It’s time to change our understanding relating to the investigation and prosecution of offenses under the Uniform Code of Military Justice
In 1955 the Department of Justice (DOJ) and the Department of Defense (DoD) signed a memorandum of understanding relating to the investigation and prosecution of offenses where the offender could be prosecuted by either the DOJ (in district court) or the DoD (in a court-martial). The memorandum established that for most offenses, and under most circumstances, civilian prosecutors would investigate the offense and, where appropriate, prosecute the offender in the civil justice system. In turn, the military would investigate and prosecute offenses at courts-martial only under certain circumstances involving particular military interests.
But things changed dramatically in 1984 when the memorandum of understanding was revised. Other than offenses involving corruption and frauds against the DoD, the revised memorandum established a preference for trial by court-martial so long as the offense is one that is “normally tried by court-martial.” Compared to the 1955 memorandum, this new memorandum was a seismic policy shift.
Moreover, it did not occur in a vacuum. One year earlier Congress strengthened the military justice system with the Military Justice Act of 1983. Then, in 1987, the Supreme Court expanded the reach of courts-martial by overruling a 1969 decision that had limited military trials to only offenses with a “service connection.” The deeply-divided Court determined that a court-martial can try any offense, without a need for a service connection, so long as the accused is subject to the Uniform Code of Military Justice. These developments marked the beginning of an era where the military justice system experienced explosive growth, as the old preference for civil trials gave way to the new preference for courts-martial. Gradually, nearly all offenses became the type “normally tried by court-martial.”
Yet three decades after the 1984 policy change, the military justice system is under withering attack for a perceived failure to hold a particular type of offender – the sexual predator – accountable. Each month brings a new proposal to “fix” the system, and Congress is poised to take dramatic action. But these proposals share a common problem: they all see the military justice system as flawed, when the real flaw is in how and when the system is employed.
Our military justice system is a model for the world, but a court-martial is a poor replacement for the traditional American criminal justice system. A court-martial has members, not jurors; a military trial counsel, not a career prosecutor; and the commander decides which charges go to trial and holds veto power over the verdict and the sentence. A court-martial also treats victims differently from the civil justice system, leading to many complaints. And a court-martial is less accessible to the increasingly savvy public that wants to observe judicial proceedings and access judicial records. These and other inherent limitations of the military justice system were recognized back in 1955, when the DoD agreed that the newly-created Uniform Code of Military Justice would be used only for offenses evoking a particular military interest, and that the civil justice system would remain the preferred venue for the majority of crimes.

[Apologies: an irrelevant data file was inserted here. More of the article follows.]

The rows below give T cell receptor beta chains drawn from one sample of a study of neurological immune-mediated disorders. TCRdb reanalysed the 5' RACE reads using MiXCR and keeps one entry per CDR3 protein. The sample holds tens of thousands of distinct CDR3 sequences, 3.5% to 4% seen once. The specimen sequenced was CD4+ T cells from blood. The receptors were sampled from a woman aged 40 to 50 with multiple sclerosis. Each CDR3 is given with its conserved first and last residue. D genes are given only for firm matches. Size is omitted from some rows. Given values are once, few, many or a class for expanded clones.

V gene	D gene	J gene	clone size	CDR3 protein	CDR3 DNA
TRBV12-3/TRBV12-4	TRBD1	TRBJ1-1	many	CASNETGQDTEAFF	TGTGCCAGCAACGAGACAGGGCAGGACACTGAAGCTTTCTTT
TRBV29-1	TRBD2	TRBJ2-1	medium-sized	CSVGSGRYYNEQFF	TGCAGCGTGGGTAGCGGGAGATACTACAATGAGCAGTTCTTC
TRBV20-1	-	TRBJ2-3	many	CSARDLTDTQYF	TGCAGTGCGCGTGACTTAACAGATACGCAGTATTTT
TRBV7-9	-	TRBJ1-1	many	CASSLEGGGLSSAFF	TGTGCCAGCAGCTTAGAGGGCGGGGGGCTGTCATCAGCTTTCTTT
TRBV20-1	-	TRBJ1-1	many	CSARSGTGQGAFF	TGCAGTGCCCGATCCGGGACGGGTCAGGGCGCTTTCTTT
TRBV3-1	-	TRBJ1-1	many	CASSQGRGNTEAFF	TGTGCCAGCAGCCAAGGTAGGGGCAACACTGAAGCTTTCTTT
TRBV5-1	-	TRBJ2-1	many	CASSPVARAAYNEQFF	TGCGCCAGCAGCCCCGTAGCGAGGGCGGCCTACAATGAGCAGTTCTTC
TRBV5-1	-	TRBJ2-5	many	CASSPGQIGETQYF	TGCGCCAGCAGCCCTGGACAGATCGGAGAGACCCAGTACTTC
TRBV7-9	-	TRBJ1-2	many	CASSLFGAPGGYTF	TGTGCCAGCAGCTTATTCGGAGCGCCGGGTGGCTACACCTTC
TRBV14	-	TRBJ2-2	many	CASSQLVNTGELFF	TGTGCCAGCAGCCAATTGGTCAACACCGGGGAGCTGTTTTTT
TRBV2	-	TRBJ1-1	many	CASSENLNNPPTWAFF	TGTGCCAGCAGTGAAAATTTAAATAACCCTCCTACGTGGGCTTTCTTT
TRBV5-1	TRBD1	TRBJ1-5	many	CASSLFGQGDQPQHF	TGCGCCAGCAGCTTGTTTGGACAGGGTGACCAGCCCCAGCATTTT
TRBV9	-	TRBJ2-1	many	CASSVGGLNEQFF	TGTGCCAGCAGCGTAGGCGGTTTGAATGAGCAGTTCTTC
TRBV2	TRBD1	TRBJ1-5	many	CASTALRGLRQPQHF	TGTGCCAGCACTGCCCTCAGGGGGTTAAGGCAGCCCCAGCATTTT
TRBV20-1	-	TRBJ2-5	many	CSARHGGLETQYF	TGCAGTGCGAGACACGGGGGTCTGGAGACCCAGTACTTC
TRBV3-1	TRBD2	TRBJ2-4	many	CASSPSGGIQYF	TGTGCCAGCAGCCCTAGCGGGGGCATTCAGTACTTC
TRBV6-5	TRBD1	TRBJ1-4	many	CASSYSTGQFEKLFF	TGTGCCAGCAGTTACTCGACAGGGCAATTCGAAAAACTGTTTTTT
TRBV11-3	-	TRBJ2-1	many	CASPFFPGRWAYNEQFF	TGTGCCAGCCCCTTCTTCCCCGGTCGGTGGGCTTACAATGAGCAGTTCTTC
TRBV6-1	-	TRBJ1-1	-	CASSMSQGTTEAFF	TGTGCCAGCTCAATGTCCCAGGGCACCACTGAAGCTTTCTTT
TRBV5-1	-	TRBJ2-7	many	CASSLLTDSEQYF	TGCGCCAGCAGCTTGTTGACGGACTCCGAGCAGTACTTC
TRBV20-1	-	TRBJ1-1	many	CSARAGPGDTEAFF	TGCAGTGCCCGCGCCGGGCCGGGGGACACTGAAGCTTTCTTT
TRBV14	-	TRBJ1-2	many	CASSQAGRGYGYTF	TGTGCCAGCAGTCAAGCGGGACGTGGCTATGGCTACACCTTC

The policy change made in 1984 sparked a flame that has grown into a firestorm. Using courts-martial to prosecute offenses that are traditionally prosecuted in the civil courts, and under situations not involving a particular military interest, has wrought chaos in an otherwise model justice system that carefully balances the needs of commanders with the rights of those in their charge. Today, after three decades of this experiment, it is time to remember the lessons of the past. The military justice system is a tool to enforce good order and discipline and address the unique needs of the armed forces, it is not a separate-but-equal venue for general criminal prosecutions of the men and women who serve our country in uniform.
Addressing the scourge of sexual assault is important, but it’s not a reason for Congress to make radical changes to the Uniform Code of Military Justice. If Congress enacts legislation that restricts the role and responsibility of the commander, gives the commander’s authority to a lawyer, or burdens the process with greater procedural hurdles and administrative oversight, it will not bridge the divide between the military and civil justice systems. Rather, Congressional action to change the Code in order to affect the way sexual assault is prosecuted in the military is a legislative “fix” for a policy problem.
Instead, before Congress takes any action, the Secretary of Defense and the Attorney General should revise the memorandum of understanding to reconsider the policy change of 1984, acknowledge the Constitutional preference for civil trials, and retain the court-martial as a special tool for commanders that is reserved for cases involving particular military interests. They need not return to the 1955 standard, or reverse the progress of the past 60 years, but they should strike a balance that considers the nature of the offense, the status of any victims, the needs of military, and the interests of justice, when determining where, how, and by whom an offense will be prosecuted.
Such a policy will restore the traditional roles of the civilian prosecutor and the civil justice system, will ensure that traditionally-civil offenses like sexual assault are prosecuted in the justice system designed specifically for that purpose, and will provide the most protection for the rights of the accused, the interests of the victim, and the needs of society as a whole.